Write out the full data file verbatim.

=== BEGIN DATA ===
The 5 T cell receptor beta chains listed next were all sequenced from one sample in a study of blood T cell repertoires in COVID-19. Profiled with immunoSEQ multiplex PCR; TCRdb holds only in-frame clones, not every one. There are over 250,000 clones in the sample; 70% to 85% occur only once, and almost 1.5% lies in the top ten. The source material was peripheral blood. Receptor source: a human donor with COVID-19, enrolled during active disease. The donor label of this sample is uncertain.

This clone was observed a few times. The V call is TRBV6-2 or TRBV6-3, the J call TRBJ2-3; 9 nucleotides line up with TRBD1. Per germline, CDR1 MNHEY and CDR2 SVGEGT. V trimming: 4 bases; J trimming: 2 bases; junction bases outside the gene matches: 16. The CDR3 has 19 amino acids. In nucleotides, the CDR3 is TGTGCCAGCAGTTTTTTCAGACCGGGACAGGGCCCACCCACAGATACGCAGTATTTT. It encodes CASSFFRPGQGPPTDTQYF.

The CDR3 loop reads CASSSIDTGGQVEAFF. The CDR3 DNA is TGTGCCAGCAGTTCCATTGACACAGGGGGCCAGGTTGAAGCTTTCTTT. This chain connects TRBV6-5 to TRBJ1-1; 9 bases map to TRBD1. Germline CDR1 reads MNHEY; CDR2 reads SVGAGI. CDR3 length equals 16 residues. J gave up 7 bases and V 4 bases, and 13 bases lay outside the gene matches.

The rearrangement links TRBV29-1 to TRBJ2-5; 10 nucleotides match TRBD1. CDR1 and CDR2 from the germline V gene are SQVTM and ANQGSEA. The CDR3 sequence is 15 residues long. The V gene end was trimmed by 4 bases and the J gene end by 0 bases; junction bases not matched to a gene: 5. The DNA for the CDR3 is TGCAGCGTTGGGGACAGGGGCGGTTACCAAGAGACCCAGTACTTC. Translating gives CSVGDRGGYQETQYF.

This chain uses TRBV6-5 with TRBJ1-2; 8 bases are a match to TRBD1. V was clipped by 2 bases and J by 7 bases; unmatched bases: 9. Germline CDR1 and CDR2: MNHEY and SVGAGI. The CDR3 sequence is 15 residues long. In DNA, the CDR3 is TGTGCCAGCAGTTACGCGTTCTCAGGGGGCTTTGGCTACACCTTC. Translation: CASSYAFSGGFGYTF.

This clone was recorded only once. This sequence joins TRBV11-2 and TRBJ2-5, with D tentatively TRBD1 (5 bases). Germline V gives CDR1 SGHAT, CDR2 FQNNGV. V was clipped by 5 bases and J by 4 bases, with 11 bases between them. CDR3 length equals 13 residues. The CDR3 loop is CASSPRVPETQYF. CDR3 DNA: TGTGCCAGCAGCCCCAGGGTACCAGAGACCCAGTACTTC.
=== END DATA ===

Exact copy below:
The 5 T cell receptor beta chains listed next were all sequenced from one sample in a study of blood T cell repertoires in COVID-19. Profiled with immunoSEQ multiplex PCR; TCRdb holds only in-frame clones, not every one. There are over 250,000 clones in the sample; 70% to 85% occur only once, and almost 1.5% lies in the top ten. The source material was peripheral blood. Receptor source: a human donor with COVID-19, enrolled during active disease. The donor label of this sample is uncertain.

This clone was observed a few times. The V call is TRBV6-2 or TRBV6-3, the J call TRBJ2-3; 9 nucleotides line up with TRBD1. Per germline, CDR1 MNHEY and CDR2 SVGEGT. V trimming: 4 bases; J trimming: 2 bases; junction bases outside the gene matches: 16. The CDR3 has 19 amino acids. In nucleotides, the CDR3 is TGTGCCAGCAGTTTTTTCAGACCGGGACAGGGCCCACCCACAGATACGCAGTATTTT. It encodes CASSFFRPGQGPPTDTQYF.

The CDR3 loop reads CASSSIDTGGQVEAFF. The CDR3 DNA is TGTGCCAGCAGTTCCATTGACACAGGGGGCCAGGTTGAAGCTTTCTTT. This chain connects TRBV6-5 to TRBJ1-1; 9 bases map to TRBD1. Germline CDR1 reads MNHEY; CDR2 reads SVGAGI. CDR3 length equals 16 residues. J gave up 7 bases and V 4 bases, and 13 bases lay outside the gene matches.

The rearrangement links TRBV29-1 to TRBJ2-5; 10 nucleotides match TRBD1. CDR1 and CDR2 from the germline V gene are SQVTM and ANQGSEA. The CDR3 sequence is 15 residues long. The V gene end was trimmed by 4 bases and the J gene end by 0 bases; junction bases not matched to a gene: 5. The DNA for the CDR3 is TGCAGCGTTGGGGACAGGGGCGGTTACCAAGAGACCCAGTACTTC. Translating gives CSVGDRGGYQETQYF.

This chain uses TRBV6-5 with TRBJ1-2; 8 bases are a match to TRBD1. V was clipped by 2 bases and J by 7 bases; unmatched bases: 9. Germline CDR1 and CDR2: MNHEY and SVGAGI. The CDR3 sequence is 15 residues long. In DNA, the CDR3 is TGTGCCAGCAGTTACGCGTTCTCAGGGGGCTTTGGCTACACCTTC. Translation: CASSYAFSGGFGYTF.

This clone was recorded only once. This sequence joins TRBV11-2 and TRBJ2-5, with D tentatively TRBD1 (5 bases). Germline V gives CDR1 SGHAT, CDR2 FQNNGV. V was clipped by 5 bases and J by 4 bases, with 11 bases between them. CDR3 length equals 13 residues. The CDR3 loop is CASSPRVPETQYF. CDR3 DNA: TGTGCCAGCAGCCCCAGGGTACCAGAGACCCAGTACTTC.